SUMMARY OF THE INVENTION The spin welding machine and method of this invention provides for the spin welding of an elbow fitting with the housing of a pump or the like concurrently with automatically locating the elbow in a predetermined rotated position relative to the housing. The resultant housing and elbow assemblies are of a unit one piece construction and economically produced in conformance with predetermined specification requirements. Manual threading together of the elbow fitting and housing and resultant time and inconvenience encountered in rotating the elbow to a final specified assembly position are completely eliminated.
DETAILED DESCRIPTION OF THE INVENTION Further objects, features and advantages of the invention will become apparent from the following description when taken in connection with the accompanying drawings, wherein:
FIG. 1 is a perspective view of the spin welding machine of this invention.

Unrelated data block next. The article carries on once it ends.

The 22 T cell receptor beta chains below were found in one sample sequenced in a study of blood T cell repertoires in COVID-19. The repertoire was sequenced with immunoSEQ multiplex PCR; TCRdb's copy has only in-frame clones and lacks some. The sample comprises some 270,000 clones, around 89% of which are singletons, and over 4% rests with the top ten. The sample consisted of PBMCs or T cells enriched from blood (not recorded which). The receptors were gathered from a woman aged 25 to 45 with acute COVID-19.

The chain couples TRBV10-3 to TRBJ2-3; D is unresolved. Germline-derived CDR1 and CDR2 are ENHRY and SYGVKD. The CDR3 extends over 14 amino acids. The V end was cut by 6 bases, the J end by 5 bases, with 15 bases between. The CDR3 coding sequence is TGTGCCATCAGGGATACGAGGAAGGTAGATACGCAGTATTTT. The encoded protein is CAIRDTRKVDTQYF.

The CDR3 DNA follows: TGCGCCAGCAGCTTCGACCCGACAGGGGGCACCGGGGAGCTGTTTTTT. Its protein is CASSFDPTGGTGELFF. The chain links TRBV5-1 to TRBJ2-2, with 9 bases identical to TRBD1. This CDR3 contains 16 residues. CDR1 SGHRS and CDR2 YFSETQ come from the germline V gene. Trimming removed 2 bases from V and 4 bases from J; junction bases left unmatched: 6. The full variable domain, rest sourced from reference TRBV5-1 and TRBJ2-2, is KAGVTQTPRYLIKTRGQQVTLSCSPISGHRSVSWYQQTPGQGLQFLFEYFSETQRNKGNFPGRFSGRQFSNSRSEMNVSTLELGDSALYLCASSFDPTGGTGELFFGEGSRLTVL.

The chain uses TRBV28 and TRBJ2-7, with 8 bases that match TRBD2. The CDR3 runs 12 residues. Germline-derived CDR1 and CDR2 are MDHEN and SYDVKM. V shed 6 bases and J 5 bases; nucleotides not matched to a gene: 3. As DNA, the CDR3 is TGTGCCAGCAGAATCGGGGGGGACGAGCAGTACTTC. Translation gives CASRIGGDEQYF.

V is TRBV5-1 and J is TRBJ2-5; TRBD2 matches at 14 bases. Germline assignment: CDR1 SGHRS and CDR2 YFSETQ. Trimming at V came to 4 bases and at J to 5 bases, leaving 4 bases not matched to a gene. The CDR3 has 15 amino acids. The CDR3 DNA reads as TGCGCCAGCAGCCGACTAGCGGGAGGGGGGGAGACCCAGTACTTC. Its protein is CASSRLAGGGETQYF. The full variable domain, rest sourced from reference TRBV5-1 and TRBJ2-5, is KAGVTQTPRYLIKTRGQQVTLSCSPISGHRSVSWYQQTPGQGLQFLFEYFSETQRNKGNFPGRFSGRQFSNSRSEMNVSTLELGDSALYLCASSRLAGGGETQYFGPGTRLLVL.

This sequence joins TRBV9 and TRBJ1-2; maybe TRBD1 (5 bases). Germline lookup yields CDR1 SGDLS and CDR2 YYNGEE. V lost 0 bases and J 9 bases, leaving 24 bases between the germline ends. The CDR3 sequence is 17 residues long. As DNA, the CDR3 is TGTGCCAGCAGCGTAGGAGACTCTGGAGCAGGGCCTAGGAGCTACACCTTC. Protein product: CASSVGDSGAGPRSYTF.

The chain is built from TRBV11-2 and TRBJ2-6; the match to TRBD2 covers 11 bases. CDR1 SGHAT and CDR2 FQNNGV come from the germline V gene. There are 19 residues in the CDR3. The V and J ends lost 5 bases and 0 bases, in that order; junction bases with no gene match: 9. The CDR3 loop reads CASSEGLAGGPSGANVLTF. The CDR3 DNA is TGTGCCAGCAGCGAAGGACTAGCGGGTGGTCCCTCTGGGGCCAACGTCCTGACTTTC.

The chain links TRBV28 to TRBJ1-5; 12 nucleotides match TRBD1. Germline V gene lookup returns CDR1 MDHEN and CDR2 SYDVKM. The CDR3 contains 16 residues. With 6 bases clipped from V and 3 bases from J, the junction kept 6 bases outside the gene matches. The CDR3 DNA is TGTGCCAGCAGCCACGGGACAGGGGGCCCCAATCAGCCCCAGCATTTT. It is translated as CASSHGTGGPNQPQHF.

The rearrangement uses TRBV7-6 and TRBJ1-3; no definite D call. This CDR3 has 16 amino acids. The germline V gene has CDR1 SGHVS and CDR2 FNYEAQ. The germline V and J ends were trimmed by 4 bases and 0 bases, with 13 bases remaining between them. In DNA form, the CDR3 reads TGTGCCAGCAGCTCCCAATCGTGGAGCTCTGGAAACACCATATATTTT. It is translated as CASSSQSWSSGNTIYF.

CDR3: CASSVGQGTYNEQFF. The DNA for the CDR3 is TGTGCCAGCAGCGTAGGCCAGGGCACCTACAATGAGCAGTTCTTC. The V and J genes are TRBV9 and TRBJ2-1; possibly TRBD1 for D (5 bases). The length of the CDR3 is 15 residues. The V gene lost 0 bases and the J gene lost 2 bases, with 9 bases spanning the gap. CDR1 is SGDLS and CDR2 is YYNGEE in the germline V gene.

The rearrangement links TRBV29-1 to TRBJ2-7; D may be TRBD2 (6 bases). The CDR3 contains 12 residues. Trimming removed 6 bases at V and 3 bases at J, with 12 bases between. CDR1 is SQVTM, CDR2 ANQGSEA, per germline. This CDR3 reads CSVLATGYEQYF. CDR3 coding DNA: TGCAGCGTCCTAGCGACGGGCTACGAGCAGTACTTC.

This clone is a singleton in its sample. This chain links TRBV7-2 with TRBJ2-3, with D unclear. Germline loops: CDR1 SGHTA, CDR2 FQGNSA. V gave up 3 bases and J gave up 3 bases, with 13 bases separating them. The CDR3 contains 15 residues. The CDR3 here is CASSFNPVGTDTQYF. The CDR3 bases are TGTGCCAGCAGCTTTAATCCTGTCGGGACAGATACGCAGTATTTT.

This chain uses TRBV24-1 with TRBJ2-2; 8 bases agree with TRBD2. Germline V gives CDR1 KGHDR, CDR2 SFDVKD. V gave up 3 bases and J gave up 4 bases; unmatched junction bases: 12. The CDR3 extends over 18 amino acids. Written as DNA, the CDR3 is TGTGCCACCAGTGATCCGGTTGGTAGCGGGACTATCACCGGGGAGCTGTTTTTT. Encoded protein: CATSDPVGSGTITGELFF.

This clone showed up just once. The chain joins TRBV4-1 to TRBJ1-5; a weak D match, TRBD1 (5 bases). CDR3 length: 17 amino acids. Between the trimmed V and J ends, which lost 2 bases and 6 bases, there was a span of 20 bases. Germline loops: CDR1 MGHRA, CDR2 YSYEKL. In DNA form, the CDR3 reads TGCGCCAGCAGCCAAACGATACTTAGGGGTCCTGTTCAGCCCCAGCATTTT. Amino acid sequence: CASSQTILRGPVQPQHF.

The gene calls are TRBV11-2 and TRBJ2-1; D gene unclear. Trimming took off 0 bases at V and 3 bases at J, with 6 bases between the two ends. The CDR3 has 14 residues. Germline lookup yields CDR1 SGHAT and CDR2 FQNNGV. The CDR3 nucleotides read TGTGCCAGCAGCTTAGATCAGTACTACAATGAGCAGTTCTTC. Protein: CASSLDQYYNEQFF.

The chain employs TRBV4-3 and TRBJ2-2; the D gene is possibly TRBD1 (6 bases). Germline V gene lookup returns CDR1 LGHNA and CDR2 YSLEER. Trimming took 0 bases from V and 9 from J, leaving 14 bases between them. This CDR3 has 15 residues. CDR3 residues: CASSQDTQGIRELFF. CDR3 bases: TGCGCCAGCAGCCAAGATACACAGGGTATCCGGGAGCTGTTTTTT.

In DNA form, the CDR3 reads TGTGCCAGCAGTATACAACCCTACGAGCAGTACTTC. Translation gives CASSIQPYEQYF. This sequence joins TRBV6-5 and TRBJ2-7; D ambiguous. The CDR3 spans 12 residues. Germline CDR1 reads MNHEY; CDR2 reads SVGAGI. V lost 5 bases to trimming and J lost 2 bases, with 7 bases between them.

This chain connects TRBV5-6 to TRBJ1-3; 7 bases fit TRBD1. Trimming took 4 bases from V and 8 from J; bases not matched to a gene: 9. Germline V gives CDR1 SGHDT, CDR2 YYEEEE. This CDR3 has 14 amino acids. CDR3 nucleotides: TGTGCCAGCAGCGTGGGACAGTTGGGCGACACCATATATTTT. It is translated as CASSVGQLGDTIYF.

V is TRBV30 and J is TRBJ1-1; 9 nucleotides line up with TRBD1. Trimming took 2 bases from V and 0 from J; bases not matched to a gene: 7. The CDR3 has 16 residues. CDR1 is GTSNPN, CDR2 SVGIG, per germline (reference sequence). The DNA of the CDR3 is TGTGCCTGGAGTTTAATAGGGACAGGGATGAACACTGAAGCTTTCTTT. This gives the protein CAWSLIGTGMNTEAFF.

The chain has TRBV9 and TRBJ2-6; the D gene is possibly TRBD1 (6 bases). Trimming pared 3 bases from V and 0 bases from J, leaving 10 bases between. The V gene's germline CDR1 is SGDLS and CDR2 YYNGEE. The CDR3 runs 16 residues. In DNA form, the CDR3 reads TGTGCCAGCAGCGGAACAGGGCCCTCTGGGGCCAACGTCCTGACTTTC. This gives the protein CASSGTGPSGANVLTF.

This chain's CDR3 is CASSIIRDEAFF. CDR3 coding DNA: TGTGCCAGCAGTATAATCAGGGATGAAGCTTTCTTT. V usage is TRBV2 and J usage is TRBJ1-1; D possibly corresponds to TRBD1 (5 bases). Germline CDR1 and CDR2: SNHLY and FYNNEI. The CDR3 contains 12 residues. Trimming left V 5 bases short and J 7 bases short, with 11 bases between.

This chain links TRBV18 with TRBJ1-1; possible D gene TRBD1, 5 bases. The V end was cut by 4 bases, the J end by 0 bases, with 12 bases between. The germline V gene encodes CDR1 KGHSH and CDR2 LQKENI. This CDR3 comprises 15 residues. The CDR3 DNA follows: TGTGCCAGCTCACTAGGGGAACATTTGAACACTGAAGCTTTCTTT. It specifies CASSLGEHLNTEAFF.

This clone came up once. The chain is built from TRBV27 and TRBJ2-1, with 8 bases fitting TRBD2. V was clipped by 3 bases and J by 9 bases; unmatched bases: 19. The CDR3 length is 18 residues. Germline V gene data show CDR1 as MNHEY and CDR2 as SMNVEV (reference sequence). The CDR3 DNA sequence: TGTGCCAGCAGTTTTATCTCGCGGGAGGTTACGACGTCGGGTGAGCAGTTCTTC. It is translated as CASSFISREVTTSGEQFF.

FIG. 2 is an enlarged foreshortened side elevational view of the machine;
FIG. 3 is an exploded perspective view of a housing 3,562,073 Patented Feb. 9, 1971 and elbow fitting that are to be spin welded together, showing their arrangement relative to a pressure maintaining means and housing holding fixture that form part of the spin welding machine;
FIG. 4 is an enlarged sectional detail view as seen along the line 44 in FIG. 2;
FIG. 5 is a detail perspective view showing a clutch mechanism for releasably engaging and rotating the elbow relative to the housing;
FIG. 6 is a plan view of the assembly shown in FIG. 5 showing the relative positions of the clutch mechanism and an actuating means therefor during a spin welding operation;
FIG. 7 is illustrated similarly to FIG. 6 and shows the relative positions of the clutch mechanism and the actuating means therefor on completion of a spin welding operation; and
FIG. 8 is a diagrammatic showing the electrical control system for the machine.